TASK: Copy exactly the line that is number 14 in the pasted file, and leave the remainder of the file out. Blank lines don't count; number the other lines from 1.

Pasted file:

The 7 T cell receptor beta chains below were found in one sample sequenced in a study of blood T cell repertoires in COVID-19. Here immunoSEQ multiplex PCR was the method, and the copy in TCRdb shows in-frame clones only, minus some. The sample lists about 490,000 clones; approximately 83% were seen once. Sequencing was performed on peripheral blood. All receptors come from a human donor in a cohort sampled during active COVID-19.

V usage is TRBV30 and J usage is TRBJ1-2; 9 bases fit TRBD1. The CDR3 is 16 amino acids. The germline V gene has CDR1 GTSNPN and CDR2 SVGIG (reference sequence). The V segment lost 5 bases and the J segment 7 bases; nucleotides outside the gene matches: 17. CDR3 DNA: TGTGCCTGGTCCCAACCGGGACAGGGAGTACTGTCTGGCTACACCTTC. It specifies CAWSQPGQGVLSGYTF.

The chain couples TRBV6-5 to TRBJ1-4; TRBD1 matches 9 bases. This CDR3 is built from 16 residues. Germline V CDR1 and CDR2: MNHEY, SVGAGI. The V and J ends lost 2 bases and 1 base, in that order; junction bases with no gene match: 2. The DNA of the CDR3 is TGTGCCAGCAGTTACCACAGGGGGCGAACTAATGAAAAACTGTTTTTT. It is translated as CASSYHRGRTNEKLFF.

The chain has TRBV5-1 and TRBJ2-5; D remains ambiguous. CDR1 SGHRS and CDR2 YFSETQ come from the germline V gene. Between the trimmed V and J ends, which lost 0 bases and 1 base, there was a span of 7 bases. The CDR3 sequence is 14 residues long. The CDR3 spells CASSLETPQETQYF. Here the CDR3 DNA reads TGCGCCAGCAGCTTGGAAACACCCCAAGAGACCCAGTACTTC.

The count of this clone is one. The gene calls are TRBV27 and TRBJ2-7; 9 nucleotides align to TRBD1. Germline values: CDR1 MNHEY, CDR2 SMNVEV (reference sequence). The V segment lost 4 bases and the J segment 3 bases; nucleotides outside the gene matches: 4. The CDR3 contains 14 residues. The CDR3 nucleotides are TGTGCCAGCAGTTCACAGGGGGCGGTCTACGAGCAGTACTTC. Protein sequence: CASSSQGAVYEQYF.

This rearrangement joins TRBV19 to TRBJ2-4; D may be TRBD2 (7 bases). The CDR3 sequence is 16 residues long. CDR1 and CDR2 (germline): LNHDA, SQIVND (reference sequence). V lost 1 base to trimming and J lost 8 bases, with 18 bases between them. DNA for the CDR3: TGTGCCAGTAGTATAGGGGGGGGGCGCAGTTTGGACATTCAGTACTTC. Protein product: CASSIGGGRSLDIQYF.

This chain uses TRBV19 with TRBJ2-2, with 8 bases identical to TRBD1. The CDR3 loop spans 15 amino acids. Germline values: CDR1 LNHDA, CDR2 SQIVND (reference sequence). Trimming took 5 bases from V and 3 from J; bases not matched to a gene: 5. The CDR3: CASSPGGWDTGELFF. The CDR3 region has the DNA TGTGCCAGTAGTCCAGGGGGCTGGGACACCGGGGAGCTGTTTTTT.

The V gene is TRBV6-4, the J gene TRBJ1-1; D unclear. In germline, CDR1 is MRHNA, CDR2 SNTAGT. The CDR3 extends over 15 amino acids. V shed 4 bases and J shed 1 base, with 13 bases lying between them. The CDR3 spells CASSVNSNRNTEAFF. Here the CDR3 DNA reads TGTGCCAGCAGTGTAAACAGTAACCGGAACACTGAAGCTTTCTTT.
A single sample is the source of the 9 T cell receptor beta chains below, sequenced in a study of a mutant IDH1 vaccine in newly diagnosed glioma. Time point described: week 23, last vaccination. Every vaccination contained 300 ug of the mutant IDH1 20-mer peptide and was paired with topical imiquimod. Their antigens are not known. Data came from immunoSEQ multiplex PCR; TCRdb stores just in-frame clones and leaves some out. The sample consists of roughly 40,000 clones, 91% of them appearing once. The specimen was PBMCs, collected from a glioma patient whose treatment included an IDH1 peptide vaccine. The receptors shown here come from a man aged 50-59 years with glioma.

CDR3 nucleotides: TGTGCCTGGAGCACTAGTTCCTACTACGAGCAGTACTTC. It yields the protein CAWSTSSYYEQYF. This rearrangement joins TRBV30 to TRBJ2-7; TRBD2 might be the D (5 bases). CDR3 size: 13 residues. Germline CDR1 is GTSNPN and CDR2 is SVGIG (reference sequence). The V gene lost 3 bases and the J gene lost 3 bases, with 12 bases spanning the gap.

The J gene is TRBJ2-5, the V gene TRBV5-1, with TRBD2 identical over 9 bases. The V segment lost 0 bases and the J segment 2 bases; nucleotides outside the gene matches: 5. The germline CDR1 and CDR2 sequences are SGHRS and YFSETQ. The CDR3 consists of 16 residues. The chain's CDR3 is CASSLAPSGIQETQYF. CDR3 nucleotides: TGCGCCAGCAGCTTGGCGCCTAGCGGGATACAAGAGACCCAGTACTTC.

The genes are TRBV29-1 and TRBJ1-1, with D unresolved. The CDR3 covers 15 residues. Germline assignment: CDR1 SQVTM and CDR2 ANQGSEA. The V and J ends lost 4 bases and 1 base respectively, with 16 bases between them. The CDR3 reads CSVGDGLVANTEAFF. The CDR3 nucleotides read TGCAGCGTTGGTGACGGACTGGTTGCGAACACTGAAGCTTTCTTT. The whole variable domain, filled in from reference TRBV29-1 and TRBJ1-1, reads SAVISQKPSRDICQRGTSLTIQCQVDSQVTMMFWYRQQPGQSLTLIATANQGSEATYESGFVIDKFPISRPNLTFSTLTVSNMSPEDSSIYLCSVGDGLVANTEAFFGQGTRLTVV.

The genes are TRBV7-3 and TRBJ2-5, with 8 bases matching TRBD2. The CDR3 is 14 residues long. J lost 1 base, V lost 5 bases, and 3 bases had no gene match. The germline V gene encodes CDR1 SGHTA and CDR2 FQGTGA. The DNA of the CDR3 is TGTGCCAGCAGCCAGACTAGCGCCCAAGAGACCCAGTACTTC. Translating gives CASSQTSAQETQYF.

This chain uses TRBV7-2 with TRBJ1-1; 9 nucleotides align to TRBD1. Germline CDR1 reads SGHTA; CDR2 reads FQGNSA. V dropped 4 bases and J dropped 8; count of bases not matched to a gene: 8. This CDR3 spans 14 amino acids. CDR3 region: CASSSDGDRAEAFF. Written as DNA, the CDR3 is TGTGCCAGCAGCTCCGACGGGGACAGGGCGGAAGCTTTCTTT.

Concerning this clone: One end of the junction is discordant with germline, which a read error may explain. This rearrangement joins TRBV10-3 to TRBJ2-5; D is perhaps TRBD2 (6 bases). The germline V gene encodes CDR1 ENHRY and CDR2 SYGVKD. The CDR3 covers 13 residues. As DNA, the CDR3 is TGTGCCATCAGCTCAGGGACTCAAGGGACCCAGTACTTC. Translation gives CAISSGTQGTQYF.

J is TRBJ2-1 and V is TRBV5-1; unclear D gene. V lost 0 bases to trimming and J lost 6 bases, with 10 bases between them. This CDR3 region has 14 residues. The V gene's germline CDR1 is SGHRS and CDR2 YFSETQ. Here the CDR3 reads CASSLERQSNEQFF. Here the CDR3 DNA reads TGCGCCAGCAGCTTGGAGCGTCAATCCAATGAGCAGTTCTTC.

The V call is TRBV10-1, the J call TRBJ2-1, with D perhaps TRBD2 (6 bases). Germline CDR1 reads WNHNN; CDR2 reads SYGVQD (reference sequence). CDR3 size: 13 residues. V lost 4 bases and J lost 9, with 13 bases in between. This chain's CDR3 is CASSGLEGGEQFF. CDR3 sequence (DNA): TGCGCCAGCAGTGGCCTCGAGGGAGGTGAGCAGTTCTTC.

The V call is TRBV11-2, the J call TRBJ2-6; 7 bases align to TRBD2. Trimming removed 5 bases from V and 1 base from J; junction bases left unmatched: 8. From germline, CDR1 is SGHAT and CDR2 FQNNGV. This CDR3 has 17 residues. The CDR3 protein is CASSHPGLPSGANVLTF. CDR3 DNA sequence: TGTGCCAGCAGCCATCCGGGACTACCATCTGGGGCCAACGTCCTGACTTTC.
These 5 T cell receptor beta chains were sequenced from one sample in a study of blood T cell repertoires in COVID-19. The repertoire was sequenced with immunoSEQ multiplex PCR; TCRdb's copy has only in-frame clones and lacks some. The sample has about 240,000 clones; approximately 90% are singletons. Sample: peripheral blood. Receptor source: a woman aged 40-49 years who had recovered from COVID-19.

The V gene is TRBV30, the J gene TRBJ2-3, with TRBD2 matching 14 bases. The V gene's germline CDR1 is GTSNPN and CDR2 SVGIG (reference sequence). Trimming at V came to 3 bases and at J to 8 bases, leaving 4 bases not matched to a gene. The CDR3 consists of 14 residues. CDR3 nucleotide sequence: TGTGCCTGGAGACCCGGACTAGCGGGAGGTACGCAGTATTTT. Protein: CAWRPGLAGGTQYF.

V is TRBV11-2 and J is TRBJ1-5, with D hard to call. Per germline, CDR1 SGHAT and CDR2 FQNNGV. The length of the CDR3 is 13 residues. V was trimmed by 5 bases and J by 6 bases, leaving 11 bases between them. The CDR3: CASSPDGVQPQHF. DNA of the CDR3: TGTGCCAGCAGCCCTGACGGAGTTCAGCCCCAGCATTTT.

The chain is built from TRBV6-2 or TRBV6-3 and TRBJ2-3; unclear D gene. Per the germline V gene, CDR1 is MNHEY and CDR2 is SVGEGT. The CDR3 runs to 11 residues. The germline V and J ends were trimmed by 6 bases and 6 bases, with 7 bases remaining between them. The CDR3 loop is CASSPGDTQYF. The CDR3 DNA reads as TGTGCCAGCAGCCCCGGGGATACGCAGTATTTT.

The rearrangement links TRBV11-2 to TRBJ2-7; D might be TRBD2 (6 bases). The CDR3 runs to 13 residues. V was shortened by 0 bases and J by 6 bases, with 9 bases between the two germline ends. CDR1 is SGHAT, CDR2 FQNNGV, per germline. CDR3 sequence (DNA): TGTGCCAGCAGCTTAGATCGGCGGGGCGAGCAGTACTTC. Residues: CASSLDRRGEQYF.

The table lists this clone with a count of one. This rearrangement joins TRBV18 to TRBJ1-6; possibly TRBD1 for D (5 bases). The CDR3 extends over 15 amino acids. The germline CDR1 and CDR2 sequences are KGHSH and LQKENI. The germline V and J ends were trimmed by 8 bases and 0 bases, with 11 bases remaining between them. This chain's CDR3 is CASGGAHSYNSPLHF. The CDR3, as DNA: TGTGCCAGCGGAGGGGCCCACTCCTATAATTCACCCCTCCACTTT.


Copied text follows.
This chain uses TRBV7-2 with TRBJ1-1; 9 nucleotides align to TRBD1. Germline CDR1 reads SGHTA; CDR2 reads FQGNSA. V dropped 4 bases and J dropped 8; count of bases not matched to a gene: 8. This CDR3 spans 14 amino acids. CDR3 region: CASSSDGDRAEAFF. Written as DNA, the CDR3 is TGTGCCAGCAGCTCCGACGGGGACAGGGCGGAAGCTTTCTTT.